3. Have you calmed down yet? Is it safe to speak? (just kidding). I understand your frustration, I expect most dojos have their fair share of dead wood. We do, but you know what? Sometimes some of that dead wood comes alive again (miraculous I know). I've known people who for two years never really put the effort in, then suddenly woke up, realised what it was all about and started training properly - we have a couple of very competent brown belts now who were lousy purple belts! Be patient, give people a chance. It could be that your new teenager is not there voluntarily (Father wanting his feeble son to toughen up?). Your brown belt may be having to adjust to a more robust environment than he was used to before (even within the same style each dojo can have its own micro culture). It's likely that your sensei is quietly assessing this guy over a few weeks to see if he shapes up. May be his fitness level is low at the moment and he needs to build on that. May be he just finds you tough ones a bit intimidating at the moment? I'm sure your sensei will make a decision whether to down grade this guy or just hold him there until his skill level catches up with his grade. If you respect your sensei then trust his judgement on this.

    The grading system is full of perceived unfairness sometimes. I was disgruntled at my 2nd kyu grading because another woman grading for 5th kyu at the same time didn't even know her syllabus (or could even read it)and so I spent time with her in the kitchen going over it just before the grading. She puts very little effort into training but scored only 3 marks less than me. I was happy with my mark but disgruntled with hers - I felt she should have barely scraped a pass. But this was only perceived unfairness - you can't directly compare the mark of a 5th kyu with the mark of a 2nd kyu. Didn't stop me feeling upset though!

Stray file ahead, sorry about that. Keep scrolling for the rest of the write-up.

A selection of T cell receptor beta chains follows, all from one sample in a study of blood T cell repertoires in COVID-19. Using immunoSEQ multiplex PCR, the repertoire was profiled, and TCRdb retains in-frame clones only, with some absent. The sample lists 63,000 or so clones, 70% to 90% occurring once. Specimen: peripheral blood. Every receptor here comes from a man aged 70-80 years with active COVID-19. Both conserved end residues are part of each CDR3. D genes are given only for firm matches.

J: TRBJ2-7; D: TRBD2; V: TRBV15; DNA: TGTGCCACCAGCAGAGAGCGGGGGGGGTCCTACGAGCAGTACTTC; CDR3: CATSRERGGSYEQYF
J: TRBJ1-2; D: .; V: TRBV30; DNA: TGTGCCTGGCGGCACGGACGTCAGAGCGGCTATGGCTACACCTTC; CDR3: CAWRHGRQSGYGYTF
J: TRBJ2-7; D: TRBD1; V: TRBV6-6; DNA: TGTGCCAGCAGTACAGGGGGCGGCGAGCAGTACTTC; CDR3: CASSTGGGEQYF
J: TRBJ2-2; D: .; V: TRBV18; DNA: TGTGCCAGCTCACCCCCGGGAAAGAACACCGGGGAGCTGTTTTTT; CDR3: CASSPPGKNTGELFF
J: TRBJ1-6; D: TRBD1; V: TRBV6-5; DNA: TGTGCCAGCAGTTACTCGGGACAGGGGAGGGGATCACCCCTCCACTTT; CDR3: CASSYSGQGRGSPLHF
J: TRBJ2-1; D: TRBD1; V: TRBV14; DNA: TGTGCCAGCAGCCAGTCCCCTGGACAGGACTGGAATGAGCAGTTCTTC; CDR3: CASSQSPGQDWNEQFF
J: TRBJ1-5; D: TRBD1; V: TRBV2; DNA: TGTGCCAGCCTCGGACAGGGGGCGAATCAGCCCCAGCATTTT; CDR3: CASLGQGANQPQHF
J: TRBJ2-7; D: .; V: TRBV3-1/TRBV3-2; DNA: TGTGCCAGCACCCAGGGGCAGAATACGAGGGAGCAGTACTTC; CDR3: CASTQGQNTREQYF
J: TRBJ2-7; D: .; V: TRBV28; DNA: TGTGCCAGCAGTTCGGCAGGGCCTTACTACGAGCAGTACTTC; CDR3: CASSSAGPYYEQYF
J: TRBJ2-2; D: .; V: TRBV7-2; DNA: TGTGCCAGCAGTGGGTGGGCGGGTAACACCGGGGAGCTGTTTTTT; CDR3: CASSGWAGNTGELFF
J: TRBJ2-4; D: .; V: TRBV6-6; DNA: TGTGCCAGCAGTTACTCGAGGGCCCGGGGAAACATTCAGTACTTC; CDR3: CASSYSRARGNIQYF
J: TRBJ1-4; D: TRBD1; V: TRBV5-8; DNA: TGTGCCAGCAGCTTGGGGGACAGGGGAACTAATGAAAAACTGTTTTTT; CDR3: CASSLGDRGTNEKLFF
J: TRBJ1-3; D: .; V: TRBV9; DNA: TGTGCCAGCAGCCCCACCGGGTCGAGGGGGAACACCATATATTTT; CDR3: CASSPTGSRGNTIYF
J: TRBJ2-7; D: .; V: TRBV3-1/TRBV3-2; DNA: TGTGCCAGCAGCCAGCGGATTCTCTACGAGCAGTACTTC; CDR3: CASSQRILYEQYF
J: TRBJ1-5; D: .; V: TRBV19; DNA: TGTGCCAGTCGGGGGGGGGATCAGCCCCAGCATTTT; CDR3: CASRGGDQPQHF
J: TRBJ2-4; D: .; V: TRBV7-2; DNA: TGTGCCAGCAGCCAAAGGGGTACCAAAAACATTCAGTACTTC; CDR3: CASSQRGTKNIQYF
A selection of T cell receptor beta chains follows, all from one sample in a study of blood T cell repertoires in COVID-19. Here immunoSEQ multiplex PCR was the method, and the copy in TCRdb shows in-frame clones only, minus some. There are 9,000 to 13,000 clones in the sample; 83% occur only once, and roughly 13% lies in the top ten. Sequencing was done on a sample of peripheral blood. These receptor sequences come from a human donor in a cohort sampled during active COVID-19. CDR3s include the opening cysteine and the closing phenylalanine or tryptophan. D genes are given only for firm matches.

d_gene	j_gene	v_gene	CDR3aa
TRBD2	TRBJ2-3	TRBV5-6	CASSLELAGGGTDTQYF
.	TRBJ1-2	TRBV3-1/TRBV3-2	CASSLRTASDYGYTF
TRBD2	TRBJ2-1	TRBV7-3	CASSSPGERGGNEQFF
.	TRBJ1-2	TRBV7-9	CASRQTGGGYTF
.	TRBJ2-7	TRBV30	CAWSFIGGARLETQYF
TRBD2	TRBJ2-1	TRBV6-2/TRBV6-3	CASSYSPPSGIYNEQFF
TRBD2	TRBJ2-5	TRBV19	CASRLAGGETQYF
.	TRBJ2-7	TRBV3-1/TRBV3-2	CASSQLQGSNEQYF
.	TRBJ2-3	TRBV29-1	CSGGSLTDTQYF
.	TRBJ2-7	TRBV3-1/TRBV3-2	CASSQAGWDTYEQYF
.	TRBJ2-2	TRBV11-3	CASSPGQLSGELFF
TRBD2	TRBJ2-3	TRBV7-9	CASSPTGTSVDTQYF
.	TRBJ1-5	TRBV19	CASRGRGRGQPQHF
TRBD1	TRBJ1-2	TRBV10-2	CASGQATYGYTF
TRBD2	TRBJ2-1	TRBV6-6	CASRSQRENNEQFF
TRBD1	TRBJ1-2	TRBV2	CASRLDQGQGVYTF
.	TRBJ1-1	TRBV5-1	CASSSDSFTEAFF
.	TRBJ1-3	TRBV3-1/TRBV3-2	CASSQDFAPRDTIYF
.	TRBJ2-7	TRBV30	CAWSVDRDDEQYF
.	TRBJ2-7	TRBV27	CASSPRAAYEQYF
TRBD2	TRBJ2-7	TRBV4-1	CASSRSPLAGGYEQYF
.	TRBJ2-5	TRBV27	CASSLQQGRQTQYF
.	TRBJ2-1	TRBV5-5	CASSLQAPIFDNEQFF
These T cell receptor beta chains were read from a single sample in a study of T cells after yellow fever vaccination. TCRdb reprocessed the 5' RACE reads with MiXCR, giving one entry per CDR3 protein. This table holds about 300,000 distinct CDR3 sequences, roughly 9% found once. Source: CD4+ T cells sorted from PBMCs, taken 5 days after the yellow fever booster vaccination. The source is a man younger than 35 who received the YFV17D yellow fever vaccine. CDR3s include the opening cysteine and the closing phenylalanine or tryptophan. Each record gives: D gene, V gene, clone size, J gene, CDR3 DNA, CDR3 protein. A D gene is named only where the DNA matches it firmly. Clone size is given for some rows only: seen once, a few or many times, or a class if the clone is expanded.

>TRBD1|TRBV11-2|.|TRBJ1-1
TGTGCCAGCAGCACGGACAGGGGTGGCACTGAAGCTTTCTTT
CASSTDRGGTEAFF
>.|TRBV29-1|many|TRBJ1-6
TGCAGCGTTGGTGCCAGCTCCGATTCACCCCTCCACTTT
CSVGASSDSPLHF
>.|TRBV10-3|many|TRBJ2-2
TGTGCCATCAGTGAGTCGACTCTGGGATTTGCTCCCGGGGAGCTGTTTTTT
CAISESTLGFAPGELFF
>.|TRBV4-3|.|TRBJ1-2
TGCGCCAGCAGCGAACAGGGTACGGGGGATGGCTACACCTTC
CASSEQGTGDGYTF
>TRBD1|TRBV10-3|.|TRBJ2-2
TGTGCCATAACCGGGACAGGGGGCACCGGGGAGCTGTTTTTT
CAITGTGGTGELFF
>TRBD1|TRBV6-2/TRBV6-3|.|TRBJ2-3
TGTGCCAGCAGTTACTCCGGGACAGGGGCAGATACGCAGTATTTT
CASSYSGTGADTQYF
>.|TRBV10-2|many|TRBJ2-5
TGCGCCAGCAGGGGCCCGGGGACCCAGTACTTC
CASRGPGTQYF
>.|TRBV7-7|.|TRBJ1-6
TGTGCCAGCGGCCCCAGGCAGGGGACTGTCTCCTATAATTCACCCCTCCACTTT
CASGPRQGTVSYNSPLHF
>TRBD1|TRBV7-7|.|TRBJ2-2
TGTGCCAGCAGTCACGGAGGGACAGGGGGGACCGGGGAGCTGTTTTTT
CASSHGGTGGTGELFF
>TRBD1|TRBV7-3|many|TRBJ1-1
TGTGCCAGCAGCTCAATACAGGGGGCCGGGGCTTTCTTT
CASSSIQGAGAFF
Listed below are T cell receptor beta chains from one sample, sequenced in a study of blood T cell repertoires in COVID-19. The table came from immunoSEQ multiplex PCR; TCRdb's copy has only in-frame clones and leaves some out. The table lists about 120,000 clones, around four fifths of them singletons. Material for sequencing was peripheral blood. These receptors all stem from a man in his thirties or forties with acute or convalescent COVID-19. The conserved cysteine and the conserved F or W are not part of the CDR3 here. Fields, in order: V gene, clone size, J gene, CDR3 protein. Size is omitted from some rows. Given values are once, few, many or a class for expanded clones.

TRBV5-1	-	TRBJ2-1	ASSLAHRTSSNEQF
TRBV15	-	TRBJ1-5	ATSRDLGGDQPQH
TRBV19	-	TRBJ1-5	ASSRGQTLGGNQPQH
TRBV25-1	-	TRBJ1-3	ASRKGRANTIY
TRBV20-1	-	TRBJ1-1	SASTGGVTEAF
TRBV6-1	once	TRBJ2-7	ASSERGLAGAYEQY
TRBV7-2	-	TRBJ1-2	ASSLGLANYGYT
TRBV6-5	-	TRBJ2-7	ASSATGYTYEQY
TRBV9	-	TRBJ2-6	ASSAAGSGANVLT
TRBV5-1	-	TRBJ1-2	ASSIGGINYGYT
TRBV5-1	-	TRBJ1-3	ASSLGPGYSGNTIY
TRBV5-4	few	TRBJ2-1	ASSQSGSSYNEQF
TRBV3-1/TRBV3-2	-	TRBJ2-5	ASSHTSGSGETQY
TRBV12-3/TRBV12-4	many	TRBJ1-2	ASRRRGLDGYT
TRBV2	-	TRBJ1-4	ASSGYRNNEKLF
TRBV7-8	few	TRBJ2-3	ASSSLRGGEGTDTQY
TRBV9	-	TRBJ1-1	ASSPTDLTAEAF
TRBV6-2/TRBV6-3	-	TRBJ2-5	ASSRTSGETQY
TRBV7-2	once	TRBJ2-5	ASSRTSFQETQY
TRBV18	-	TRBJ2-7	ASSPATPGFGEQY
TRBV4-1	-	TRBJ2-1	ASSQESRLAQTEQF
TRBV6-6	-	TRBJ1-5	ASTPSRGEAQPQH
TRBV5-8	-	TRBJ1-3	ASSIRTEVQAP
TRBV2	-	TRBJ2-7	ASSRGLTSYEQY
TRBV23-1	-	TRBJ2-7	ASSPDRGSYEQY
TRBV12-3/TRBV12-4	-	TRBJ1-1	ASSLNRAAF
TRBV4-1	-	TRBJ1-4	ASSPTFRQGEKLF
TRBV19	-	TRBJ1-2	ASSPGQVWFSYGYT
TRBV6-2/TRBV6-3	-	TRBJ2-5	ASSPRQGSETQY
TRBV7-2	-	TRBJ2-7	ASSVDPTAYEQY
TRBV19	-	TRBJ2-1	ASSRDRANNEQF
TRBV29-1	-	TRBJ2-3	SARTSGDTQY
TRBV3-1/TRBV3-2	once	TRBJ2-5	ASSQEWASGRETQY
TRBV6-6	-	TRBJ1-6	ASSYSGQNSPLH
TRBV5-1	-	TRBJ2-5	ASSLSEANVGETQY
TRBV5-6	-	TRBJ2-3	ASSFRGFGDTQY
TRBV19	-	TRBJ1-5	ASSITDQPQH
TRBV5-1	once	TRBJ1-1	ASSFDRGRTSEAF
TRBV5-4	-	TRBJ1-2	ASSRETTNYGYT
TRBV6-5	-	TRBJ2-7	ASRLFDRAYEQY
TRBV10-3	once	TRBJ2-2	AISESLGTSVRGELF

4. Hahaha.. Thanks, Sue. You know exactly where I'm coming from, then. And yes, I do trust my Sensei. I don't think he'll downgrade the guy, but yeah, he'll probably hold him at his present level for a while, and that is as it should be. I'm not going to worry about the dead wood, as much as they are a real annoyance. I suspect that they will either crap out and quit, or else they will step up and begin applying themselves. Either way, that's between them and their own conscience.

    The only thing I have control over, is myself and my own training and effort, and I want to be the very best that I can. The only ones that the slugs are cheating, are themselves. The cream will rise to the top.

    As for the two brown-belts that just train their hearts out, I hope they both make black belt, because they are both quality individuals, and IMHO, bring the kind of intensity and heart that are characteristic of our other black belts.

    If the two slugs make black belt, that's fine. I'm not going to lose any sleep over it. I am proud of my dojo, and just wish that everyone in the higher kyus could be the kind of caliber befitting their rank.